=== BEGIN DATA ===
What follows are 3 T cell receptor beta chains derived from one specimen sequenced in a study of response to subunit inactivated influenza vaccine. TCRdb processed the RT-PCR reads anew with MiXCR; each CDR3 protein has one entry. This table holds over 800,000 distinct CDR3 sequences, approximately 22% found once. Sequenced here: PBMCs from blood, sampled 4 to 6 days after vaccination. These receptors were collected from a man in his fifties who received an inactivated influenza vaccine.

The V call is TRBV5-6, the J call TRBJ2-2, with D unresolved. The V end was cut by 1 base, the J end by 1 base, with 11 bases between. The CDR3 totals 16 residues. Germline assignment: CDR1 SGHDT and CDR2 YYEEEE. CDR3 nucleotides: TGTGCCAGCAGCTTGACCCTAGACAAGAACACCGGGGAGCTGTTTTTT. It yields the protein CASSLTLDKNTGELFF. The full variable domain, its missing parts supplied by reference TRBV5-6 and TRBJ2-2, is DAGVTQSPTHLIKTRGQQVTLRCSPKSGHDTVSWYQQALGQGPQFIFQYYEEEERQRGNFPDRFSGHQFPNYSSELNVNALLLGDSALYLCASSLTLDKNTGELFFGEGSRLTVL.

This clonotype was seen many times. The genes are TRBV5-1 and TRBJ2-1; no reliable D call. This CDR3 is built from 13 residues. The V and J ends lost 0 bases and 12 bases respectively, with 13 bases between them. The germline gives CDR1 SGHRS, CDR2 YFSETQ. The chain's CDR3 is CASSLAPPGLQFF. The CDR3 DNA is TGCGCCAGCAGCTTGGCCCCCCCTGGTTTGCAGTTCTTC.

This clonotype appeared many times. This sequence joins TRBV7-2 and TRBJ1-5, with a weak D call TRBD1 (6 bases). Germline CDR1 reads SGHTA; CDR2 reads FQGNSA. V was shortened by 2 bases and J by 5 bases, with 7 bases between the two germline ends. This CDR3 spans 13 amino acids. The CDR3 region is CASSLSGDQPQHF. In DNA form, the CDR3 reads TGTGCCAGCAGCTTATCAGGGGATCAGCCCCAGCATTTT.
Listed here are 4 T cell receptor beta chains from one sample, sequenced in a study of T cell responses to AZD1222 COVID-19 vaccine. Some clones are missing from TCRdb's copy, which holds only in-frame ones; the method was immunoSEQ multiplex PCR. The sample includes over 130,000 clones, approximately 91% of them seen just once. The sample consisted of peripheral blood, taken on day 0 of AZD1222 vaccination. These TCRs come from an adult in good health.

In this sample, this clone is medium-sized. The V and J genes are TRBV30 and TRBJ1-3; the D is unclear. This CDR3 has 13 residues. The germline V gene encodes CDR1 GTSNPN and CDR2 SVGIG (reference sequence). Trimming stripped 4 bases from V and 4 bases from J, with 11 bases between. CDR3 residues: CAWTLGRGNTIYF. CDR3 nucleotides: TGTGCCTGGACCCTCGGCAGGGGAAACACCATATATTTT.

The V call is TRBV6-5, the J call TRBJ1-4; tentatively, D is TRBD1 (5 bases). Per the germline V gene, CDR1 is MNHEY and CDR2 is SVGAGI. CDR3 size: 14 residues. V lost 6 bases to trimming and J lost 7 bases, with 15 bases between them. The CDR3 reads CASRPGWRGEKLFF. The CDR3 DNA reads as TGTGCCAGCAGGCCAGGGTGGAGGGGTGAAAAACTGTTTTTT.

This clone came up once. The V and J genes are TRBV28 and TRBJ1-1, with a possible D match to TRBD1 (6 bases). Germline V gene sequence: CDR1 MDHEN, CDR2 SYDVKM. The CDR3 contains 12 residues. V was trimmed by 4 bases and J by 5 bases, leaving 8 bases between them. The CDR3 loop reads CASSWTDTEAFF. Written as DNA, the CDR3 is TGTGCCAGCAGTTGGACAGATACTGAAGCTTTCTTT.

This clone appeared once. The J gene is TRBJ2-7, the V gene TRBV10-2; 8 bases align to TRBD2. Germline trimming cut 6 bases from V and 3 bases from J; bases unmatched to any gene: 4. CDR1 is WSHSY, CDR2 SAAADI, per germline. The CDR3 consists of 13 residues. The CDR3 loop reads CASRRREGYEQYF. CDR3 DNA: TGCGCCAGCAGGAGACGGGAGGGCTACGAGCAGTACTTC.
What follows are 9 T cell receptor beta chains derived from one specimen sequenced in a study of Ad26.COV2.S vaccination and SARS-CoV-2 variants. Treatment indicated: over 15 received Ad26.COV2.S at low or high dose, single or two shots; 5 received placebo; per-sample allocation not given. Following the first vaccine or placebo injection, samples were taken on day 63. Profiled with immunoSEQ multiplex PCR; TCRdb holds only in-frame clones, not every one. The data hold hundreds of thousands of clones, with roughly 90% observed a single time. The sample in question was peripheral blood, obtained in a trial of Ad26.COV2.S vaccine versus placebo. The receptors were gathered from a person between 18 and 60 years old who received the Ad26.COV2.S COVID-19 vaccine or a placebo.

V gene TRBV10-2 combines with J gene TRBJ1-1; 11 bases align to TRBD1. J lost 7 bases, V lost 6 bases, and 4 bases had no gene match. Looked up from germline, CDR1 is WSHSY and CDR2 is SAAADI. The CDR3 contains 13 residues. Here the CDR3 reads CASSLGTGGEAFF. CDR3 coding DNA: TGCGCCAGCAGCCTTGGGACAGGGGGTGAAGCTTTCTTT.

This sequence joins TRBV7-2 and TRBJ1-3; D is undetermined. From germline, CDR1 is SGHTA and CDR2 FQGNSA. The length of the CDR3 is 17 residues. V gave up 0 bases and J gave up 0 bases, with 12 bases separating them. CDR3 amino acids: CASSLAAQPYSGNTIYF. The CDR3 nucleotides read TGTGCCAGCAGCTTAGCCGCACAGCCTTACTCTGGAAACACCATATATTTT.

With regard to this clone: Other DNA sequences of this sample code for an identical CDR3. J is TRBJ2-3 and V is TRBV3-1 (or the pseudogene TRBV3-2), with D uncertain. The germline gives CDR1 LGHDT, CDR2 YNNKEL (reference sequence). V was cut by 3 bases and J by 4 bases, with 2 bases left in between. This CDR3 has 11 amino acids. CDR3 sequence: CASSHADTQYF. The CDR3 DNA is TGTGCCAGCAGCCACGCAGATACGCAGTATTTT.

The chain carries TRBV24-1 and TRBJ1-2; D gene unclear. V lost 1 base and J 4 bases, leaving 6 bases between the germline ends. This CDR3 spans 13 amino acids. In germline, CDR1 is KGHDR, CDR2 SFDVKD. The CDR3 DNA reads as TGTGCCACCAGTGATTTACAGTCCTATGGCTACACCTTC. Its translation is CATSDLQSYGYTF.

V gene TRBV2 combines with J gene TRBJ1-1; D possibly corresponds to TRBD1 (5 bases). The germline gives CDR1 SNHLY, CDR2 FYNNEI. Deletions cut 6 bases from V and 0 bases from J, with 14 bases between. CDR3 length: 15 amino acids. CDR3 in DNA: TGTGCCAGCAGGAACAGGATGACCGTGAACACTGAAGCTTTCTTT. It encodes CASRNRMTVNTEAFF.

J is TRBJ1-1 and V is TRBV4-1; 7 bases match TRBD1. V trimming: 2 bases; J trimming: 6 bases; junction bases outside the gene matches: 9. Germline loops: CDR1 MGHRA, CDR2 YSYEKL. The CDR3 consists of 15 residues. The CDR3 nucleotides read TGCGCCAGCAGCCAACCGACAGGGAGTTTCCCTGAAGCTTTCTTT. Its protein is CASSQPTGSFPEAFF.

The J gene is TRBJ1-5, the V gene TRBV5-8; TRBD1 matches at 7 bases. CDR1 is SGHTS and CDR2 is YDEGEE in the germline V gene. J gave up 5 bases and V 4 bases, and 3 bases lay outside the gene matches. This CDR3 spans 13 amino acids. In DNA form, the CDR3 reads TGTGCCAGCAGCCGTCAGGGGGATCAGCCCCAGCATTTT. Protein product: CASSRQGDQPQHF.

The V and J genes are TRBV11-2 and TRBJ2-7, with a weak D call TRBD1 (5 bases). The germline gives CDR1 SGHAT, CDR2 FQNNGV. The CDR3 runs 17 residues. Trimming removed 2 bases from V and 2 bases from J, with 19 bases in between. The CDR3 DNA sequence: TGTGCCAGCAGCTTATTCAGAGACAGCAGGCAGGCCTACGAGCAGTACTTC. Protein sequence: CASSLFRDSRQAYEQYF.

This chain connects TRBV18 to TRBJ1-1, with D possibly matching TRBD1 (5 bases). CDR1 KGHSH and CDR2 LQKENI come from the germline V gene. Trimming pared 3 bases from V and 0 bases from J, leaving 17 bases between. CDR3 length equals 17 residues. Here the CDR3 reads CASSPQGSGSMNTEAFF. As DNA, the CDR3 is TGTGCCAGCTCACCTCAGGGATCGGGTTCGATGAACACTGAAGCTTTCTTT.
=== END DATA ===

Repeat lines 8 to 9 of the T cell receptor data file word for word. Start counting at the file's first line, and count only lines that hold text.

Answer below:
This clone came up once. The V and J genes are TRBV28 and TRBJ1-1, with a possible D match to TRBD1 (6 bases). Germline V gene sequence: CDR1 MDHEN, CDR2 SYDVKM. The CDR3 contains 12 residues. V was trimmed by 4 bases and J by 5 bases, leaving 8 bases between them. The CDR3 loop reads CASSWTDTEAFF. Written as DNA, the CDR3 is TGTGCCAGCAGTTGGACAGATACTGAAGCTTTCTTT.

This clone appeared once. The J gene is TRBJ2-7, the V gene TRBV10-2; 8 bases align to TRBD2. Germline trimming cut 6 bases from V and 3 bases from J; bases unmatched to any gene: 4. CDR1 is WSHSY, CDR2 SAAADI, per germline. The CDR3 consists of 13 residues. The CDR3 loop reads CASRRREGYEQYF. CDR3 DNA: TGCGCCAGCAGGAGACGGGAGGGCTACGAGCAGTACTTC.